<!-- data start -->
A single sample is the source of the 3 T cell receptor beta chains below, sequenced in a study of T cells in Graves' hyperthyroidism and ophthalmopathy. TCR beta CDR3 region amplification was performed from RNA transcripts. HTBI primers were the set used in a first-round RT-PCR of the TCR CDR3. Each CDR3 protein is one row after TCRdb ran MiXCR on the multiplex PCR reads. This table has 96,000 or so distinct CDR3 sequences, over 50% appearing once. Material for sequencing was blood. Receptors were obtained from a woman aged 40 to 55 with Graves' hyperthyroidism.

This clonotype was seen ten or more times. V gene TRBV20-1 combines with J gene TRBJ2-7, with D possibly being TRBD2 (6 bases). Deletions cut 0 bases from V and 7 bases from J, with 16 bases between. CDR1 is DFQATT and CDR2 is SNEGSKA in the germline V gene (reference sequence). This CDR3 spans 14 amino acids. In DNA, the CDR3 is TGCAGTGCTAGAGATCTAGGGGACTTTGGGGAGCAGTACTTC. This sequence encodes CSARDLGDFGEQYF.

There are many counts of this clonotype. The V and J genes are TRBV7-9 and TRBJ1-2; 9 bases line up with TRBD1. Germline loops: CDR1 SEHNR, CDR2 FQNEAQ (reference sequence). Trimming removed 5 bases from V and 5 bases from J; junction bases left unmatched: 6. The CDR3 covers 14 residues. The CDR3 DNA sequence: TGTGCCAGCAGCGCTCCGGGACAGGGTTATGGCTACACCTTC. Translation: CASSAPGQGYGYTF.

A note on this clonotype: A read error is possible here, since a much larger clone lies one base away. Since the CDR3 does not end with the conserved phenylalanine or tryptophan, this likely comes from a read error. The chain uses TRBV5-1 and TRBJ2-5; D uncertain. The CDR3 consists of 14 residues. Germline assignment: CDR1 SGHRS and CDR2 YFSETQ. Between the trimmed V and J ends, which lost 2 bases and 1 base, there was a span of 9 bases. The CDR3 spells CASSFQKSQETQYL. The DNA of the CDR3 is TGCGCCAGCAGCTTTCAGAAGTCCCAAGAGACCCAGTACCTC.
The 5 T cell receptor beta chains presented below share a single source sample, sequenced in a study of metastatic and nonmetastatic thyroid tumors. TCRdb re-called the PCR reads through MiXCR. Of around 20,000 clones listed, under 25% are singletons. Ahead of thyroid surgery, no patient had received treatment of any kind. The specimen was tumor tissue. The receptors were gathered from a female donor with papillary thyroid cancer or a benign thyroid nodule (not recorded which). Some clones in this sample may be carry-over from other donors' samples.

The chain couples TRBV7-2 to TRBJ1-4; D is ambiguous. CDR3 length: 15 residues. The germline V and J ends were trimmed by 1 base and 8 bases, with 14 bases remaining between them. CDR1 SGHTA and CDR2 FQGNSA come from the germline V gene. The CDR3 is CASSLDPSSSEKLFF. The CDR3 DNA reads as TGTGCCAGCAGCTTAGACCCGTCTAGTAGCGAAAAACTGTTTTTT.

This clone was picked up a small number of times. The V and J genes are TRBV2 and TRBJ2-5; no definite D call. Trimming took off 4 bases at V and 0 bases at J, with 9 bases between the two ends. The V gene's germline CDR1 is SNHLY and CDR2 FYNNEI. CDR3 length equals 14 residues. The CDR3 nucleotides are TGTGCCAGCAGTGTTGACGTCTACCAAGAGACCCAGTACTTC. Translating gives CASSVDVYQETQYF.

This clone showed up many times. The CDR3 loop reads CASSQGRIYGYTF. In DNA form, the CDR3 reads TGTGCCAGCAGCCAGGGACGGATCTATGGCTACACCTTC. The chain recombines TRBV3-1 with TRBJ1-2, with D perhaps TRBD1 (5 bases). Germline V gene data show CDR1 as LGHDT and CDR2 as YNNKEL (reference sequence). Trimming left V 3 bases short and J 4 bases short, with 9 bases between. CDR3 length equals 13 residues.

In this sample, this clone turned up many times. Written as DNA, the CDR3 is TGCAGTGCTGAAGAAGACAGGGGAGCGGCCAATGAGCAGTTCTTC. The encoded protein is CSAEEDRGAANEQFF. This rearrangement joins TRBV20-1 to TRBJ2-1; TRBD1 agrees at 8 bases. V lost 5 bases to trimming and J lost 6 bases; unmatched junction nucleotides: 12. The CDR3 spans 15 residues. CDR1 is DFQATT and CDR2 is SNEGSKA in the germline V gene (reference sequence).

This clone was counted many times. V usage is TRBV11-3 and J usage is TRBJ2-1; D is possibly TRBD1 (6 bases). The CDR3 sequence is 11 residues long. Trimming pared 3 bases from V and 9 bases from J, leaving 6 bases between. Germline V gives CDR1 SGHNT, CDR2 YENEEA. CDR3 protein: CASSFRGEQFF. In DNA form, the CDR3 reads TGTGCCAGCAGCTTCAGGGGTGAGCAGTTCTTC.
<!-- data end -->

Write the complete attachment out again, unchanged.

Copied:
A single sample is the source of the 3 T cell receptor beta chains below, sequenced in a study of T cells in Graves' hyperthyroidism and ophthalmopathy. TCR beta CDR3 region amplification was performed from RNA transcripts. HTBI primers were the set used in a first-round RT-PCR of the TCR CDR3. Each CDR3 protein is one row after TCRdb ran MiXCR on the multiplex PCR reads. This table has 96,000 or so distinct CDR3 sequences, over 50% appearing once. Material for sequencing was blood. Receptors were obtained from a woman aged 40 to 55 with Graves' hyperthyroidism.

This clonotype was seen ten or more times. V gene TRBV20-1 combines with J gene TRBJ2-7, with D possibly being TRBD2 (6 bases). Deletions cut 0 bases from V and 7 bases from J, with 16 bases between. CDR1 is DFQATT and CDR2 is SNEGSKA in the germline V gene (reference sequence). This CDR3 spans 14 amino acids. In DNA, the CDR3 is TGCAGTGCTAGAGATCTAGGGGACTTTGGGGAGCAGTACTTC. This sequence encodes CSARDLGDFGEQYF.

There are many counts of this clonotype. The V and J genes are TRBV7-9 and TRBJ1-2; 9 bases line up with TRBD1. Germline loops: CDR1 SEHNR, CDR2 FQNEAQ (reference sequence). Trimming removed 5 bases from V and 5 bases from J; junction bases left unmatched: 6. The CDR3 covers 14 residues. The CDR3 DNA sequence: TGTGCCAGCAGCGCTCCGGGACAGGGTTATGGCTACACCTTC. Translation: CASSAPGQGYGYTF.

A note on this clonotype: A read error is possible here, since a much larger clone lies one base away. Since the CDR3 does not end with the conserved phenylalanine or tryptophan, this likely comes from a read error. The chain uses TRBV5-1 and TRBJ2-5; D uncertain. The CDR3 consists of 14 residues. Germline assignment: CDR1 SGHRS and CDR2 YFSETQ. Between the trimmed V and J ends, which lost 2 bases and 1 base, there was a span of 9 bases. The CDR3 spells CASSFQKSQETQYL. The DNA of the CDR3 is TGCGCCAGCAGCTTTCAGAAGTCCCAAGAGACCCAGTACCTC.
The 5 T cell receptor beta chains presented below share a single source sample, sequenced in a study of metastatic and nonmetastatic thyroid tumors. TCRdb re-called the PCR reads through MiXCR. Of around 20,000 clones listed, under 25% are singletons. Ahead of thyroid surgery, no patient had received treatment of any kind. The specimen was tumor tissue. The receptors were gathered from a female donor with papillary thyroid cancer or a benign thyroid nodule (not recorded which). Some clones in this sample may be carry-over from other donors' samples.

The chain couples TRBV7-2 to TRBJ1-4; D is ambiguous. CDR3 length: 15 residues. The germline V and J ends were trimmed by 1 base and 8 bases, with 14 bases remaining between them. CDR1 SGHTA and CDR2 FQGNSA come from the germline V gene. The CDR3 is CASSLDPSSSEKLFF. The CDR3 DNA reads as TGTGCCAGCAGCTTAGACCCGTCTAGTAGCGAAAAACTGTTTTTT.

This clone was picked up a small number of times. The V and J genes are TRBV2 and TRBJ2-5; no definite D call. Trimming took off 4 bases at V and 0 bases at J, with 9 bases between the two ends. The V gene's germline CDR1 is SNHLY and CDR2 FYNNEI. CDR3 length equals 14 residues. The CDR3 nucleotides are TGTGCCAGCAGTGTTGACGTCTACCAAGAGACCCAGTACTTC. Translating gives CASSVDVYQETQYF.

This clone showed up many times. The CDR3 loop reads CASSQGRIYGYTF. In DNA form, the CDR3 reads TGTGCCAGCAGCCAGGGACGGATCTATGGCTACACCTTC. The chain recombines TRBV3-1 with TRBJ1-2, with D perhaps TRBD1 (5 bases). Germline V gene data show CDR1 as LGHDT and CDR2 as YNNKEL (reference sequence). Trimming left V 3 bases short and J 4 bases short, with 9 bases between. CDR3 length equals 13 residues.

In this sample, this clone turned up many times. Written as DNA, the CDR3 is TGCAGTGCTGAAGAAGACAGGGGAGCGGCCAATGAGCAGTTCTTC. The encoded protein is CSAEEDRGAANEQFF. This rearrangement joins TRBV20-1 to TRBJ2-1; TRBD1 agrees at 8 bases. V lost 5 bases to trimming and J lost 6 bases; unmatched junction nucleotides: 12. The CDR3 spans 15 residues. CDR1 is DFQATT and CDR2 is SNEGSKA in the germline V gene (reference sequence).

This clone was counted many times. V usage is TRBV11-3 and J usage is TRBJ2-1; D is possibly TRBD1 (6 bases). The CDR3 sequence is 11 residues long. Trimming pared 3 bases from V and 9 bases from J, leaving 6 bases between. Germline V gives CDR1 SGHNT, CDR2 YENEEA. CDR3 protein: CASSFRGEQFF. In DNA form, the CDR3 reads TGTGCCAGCAGCTTCAGGGGTGAGCAGTTCTTC.